4. The Signature Section:
The signature section 450, shown in
To understand the signature section 450, reference is now made to
The <SIG_MODEL> element defines signatures provided in the electronic document and accommodates the transition from a signable state to a signed state. For each signature that is applied to the electronic document 400, the SIG_MODEL element will contain a SIGNER element. A corresponding SIG_TARGET element will exist in the view section 440 between the <VIEW> opening tag and the <VIEW> closing tag. The SIGNER and SIG_TARGET elements describe how a particular signature is to be applied to the electronic document 400.
The SIGNER elements have the following attributes: Role (defines which class of users may sign in a particular area), Roleorder (the order in which the signature should be applied relative to other signatures on the document), Type (the type of signature that will be used, e.g., digital or biometric signature), Targets (the particular SIG_TARGET within a VIEW element that is to be signed), Area (the specific SIG_AREA elements to which this SIGNER refers), Areas (the specific SIG_AREAS elements to which this SIGNER refers), Data, and Signature (the specific signature elements (electronic or digital) this SIGNER refers to).
In electronic document 400, the SIG_MODEL indicates that its corresponding SIG_TARGET will be electronically signed by a borrower, that the signature will be in text form, that it should be signed before all other signatures are applied, and that the electronic signature will be stored at the SIG_LINE with the unique identifier “BorrowerArea01.” In addition, a tamper seal is applied in the form of a digital signature having as its target the entire view section identified by the unique Id “View01.” The tamper seal wraps the entire view including the first applied electronic signature of the borrower.
More specifically, as shown in
When the electronic document 400 is signed, the SIG_MODEL element, the SIG_TARGET element and the SIGNATURE element are modified. The SIG_TARGET element of the VIEW element is modified to depict a document where the borrower's full name has been filled in. Since the Type attribute of the SIGNER element indicates a text signature for the borrower, the SIG_LINE element is replaced by the SIG_TEXT element which contains the actual electronic signature (in this case the underscore shown in
The SIG_MODEL element also includes a Signature=“TamperSeal01” to serve as a pointer to the signature. Once the electronic document has been signed, a SIGNATURE element is added which contains tamper sealing information in the form of an encrypted hash of the document. As shown in
The DTD 600 also contains Entity definitions that define the members and structures of groups. For example, the Role definition lists the various recognized roles: borrower, lender, notary, closing agent, recorder, grantor, assignor and other. The Boolean definition lists the recognized values for a Boolean, which are “true” and “false.” The <ELECTRONIC DOC> element is the root of the document. The DTD specifies that electronic document 600 may contain more than one view and that the data section is optional. This means that there can be various configurations such as a header and a data section; or a header and a view; or a header, data and one or more views. This flexibility is useful for a set of mortgage documents to be packaged together where all documents do not require tagged views. The elements described in connection with the electronic document are generally provided, either directly or referentially, according to the DTD 600. Again, this DTD 600 merely suggests one possible format, and the ordinarily skilled artisan will recognize the various different options for providing an electronic document DTD according to required business practices for each particular electronic document.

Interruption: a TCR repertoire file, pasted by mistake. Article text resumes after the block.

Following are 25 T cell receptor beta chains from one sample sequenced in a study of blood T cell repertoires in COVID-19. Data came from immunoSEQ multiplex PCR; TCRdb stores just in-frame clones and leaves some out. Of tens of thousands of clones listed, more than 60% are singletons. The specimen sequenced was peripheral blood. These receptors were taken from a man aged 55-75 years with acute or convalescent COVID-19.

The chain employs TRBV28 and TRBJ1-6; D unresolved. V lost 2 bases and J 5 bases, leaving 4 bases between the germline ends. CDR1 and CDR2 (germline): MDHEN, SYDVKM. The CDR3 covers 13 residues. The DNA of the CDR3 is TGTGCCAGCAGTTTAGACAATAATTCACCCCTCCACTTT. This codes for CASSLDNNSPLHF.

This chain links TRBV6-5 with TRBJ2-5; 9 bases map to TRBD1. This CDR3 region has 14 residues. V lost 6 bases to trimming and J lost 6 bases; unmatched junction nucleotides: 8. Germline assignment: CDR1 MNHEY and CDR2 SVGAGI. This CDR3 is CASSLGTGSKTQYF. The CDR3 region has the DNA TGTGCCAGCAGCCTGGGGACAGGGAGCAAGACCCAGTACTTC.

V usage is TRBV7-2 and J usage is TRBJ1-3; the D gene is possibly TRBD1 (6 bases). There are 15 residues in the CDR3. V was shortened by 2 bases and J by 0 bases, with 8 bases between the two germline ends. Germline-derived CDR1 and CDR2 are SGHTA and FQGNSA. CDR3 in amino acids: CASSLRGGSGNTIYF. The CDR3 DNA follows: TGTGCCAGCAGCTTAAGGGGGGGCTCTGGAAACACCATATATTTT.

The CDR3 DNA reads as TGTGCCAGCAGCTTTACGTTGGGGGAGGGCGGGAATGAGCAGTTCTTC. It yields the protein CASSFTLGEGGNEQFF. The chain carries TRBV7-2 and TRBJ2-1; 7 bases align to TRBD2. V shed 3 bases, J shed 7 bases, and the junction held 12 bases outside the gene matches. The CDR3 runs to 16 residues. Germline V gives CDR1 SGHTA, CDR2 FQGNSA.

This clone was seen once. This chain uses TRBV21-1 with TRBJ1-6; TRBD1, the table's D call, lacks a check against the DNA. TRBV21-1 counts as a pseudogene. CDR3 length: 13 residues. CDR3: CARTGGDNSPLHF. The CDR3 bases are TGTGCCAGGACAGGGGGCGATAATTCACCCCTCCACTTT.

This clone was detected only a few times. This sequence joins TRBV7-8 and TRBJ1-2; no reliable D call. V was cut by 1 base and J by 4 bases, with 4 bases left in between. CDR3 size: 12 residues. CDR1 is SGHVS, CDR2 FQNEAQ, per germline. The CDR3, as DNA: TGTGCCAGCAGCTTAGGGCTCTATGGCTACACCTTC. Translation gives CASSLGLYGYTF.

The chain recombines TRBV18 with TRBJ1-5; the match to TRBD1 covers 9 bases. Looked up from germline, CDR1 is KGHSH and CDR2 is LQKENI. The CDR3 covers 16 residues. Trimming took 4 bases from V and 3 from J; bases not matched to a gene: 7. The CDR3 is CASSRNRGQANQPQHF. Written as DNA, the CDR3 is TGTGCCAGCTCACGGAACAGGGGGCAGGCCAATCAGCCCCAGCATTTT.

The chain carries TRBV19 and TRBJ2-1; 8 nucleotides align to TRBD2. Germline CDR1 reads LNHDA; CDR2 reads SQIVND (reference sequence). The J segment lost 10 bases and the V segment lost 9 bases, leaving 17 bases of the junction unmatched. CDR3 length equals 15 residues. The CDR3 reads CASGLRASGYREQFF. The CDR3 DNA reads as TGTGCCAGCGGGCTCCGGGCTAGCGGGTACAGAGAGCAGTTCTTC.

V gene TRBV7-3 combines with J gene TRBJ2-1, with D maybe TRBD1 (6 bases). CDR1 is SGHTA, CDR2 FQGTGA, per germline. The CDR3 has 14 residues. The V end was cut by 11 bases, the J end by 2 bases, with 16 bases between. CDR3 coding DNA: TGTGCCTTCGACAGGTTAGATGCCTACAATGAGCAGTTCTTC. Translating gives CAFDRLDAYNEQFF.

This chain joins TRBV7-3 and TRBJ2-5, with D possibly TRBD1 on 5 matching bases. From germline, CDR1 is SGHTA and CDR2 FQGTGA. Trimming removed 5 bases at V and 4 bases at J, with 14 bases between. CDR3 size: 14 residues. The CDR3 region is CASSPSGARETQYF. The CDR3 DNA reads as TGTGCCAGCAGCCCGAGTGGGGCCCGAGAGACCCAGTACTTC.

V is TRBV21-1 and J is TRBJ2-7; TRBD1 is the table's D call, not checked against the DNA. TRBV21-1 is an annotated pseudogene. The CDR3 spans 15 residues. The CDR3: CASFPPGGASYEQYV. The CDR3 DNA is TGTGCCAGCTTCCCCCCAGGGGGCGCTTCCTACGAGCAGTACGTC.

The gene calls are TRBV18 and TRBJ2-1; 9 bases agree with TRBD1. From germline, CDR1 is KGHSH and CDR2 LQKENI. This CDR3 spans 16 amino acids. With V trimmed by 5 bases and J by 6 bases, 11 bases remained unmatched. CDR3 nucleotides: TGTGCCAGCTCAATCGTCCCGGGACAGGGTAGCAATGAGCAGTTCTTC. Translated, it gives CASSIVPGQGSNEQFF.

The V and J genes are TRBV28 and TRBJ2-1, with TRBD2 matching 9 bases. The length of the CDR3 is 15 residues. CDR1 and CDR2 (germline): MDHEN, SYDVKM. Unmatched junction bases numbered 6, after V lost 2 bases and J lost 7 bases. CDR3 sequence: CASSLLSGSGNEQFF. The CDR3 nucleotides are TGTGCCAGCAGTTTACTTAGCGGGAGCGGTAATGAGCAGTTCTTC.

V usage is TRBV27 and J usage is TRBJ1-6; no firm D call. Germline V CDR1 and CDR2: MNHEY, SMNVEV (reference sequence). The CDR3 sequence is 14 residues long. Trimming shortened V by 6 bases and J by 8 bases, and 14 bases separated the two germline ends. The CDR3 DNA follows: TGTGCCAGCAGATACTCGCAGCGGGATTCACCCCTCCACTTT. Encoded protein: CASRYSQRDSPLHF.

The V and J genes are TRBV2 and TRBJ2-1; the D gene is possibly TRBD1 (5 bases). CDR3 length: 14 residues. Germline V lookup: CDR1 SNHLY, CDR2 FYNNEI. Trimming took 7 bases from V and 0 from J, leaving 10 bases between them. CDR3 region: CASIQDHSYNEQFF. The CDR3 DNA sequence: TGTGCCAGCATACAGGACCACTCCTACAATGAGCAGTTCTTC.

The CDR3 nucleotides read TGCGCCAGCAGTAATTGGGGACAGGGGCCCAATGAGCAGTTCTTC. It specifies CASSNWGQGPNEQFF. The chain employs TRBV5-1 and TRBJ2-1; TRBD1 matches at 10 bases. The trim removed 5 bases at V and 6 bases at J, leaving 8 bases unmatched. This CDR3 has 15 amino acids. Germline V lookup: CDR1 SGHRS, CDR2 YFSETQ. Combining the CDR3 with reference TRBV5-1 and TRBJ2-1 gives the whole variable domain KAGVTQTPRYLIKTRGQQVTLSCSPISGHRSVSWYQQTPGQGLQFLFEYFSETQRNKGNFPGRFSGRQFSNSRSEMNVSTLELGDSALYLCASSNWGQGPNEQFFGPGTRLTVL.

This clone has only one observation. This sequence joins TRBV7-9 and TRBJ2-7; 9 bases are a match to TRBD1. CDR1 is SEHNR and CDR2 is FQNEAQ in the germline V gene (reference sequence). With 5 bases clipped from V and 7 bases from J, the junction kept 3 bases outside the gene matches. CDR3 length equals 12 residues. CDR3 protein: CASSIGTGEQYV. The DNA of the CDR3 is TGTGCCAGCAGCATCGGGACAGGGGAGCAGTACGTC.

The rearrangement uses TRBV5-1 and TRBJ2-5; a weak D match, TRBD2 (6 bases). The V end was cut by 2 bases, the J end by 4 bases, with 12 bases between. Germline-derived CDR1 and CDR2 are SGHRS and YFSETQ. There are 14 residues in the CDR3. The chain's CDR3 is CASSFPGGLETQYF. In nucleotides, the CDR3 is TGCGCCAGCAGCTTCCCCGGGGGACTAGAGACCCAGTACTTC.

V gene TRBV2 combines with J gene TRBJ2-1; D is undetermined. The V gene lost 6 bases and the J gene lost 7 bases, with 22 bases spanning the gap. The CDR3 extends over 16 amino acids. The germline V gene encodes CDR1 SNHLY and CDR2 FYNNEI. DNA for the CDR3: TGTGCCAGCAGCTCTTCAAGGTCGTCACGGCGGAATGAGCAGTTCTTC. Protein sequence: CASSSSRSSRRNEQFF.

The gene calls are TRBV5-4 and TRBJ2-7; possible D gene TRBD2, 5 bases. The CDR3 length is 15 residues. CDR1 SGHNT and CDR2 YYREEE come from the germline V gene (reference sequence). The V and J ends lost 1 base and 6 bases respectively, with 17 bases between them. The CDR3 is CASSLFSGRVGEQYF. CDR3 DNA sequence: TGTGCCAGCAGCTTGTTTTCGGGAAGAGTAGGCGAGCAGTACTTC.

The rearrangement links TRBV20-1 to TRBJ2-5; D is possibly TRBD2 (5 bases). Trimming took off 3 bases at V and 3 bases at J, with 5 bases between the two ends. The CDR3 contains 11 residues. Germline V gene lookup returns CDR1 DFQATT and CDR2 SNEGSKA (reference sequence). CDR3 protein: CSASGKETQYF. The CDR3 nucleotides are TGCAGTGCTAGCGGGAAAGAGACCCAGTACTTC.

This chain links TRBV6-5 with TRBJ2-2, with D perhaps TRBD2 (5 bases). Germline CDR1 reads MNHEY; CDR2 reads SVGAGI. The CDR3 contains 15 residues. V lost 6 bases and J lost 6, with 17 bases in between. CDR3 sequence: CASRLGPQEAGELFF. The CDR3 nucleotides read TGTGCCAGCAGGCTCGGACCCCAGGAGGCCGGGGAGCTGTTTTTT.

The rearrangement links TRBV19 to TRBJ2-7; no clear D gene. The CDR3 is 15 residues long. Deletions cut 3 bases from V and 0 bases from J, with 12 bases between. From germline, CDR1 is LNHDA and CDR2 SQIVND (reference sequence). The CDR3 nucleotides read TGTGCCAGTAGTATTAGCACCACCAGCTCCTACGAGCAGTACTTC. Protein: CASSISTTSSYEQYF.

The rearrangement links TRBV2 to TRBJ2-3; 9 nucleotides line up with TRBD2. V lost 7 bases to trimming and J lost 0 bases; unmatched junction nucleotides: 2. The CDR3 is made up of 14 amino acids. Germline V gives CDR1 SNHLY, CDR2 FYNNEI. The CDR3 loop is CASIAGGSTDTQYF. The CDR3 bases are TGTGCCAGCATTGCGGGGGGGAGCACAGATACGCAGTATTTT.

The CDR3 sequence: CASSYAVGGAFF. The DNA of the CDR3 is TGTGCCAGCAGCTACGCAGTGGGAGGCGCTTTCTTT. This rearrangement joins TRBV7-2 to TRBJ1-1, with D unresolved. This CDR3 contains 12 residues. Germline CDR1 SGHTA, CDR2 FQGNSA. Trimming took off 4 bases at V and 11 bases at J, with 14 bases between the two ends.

In compliance with the XLink standard, the information attributes 730 contained within the STRUCT_MODEL element 700 include XLINK:TYPE, XLINK:TITLE, CONTENT, and TYPE. The XLINK:TYPE attribute defines the type of link. In STRUCT_MODEL elements this value is “extended,” meaning that it is a one-to-many link. The XLINK:TITLE attribute holds the title of the structural model. The CONTENT attribute describes how content is rendered in the given document, with “static” meaning that all information may be viewed or processed by a user and “dynamic” meaning that additional processing is required to render the content viewable by the user. The TYPE attribute describes where parts of the document are stored. This attribute has the values “Document,” “Pool” or “Package.”
The PARENT element 710 points to a parent container or document. A PART element 720 points to a member of the current container. A container can be an element, a file or a JAR archive file format (i.e., Java™ .jar file format). PARENT elements 710 and PART elements 720 have four common attributes: XLINK:ROLE, which defines the role of the part or parent pointed to (e.g., delivery package, view section, closing package); XLINK:TITLE, an optional attribute for specifying the title of the part or parent; STORAGE, the attribute used to describe where the part or parent is stored (locally or remotely); and XPATH, an optional attribute used to provide an Xpath expression for the location of a locally stored part.
Although the electronic document can be variously embodied and stored, it may be arranged for storage according to the JAR archive file format. This allows the bundling of multiple documents into a commonly archived file that can be digitally signed. For example,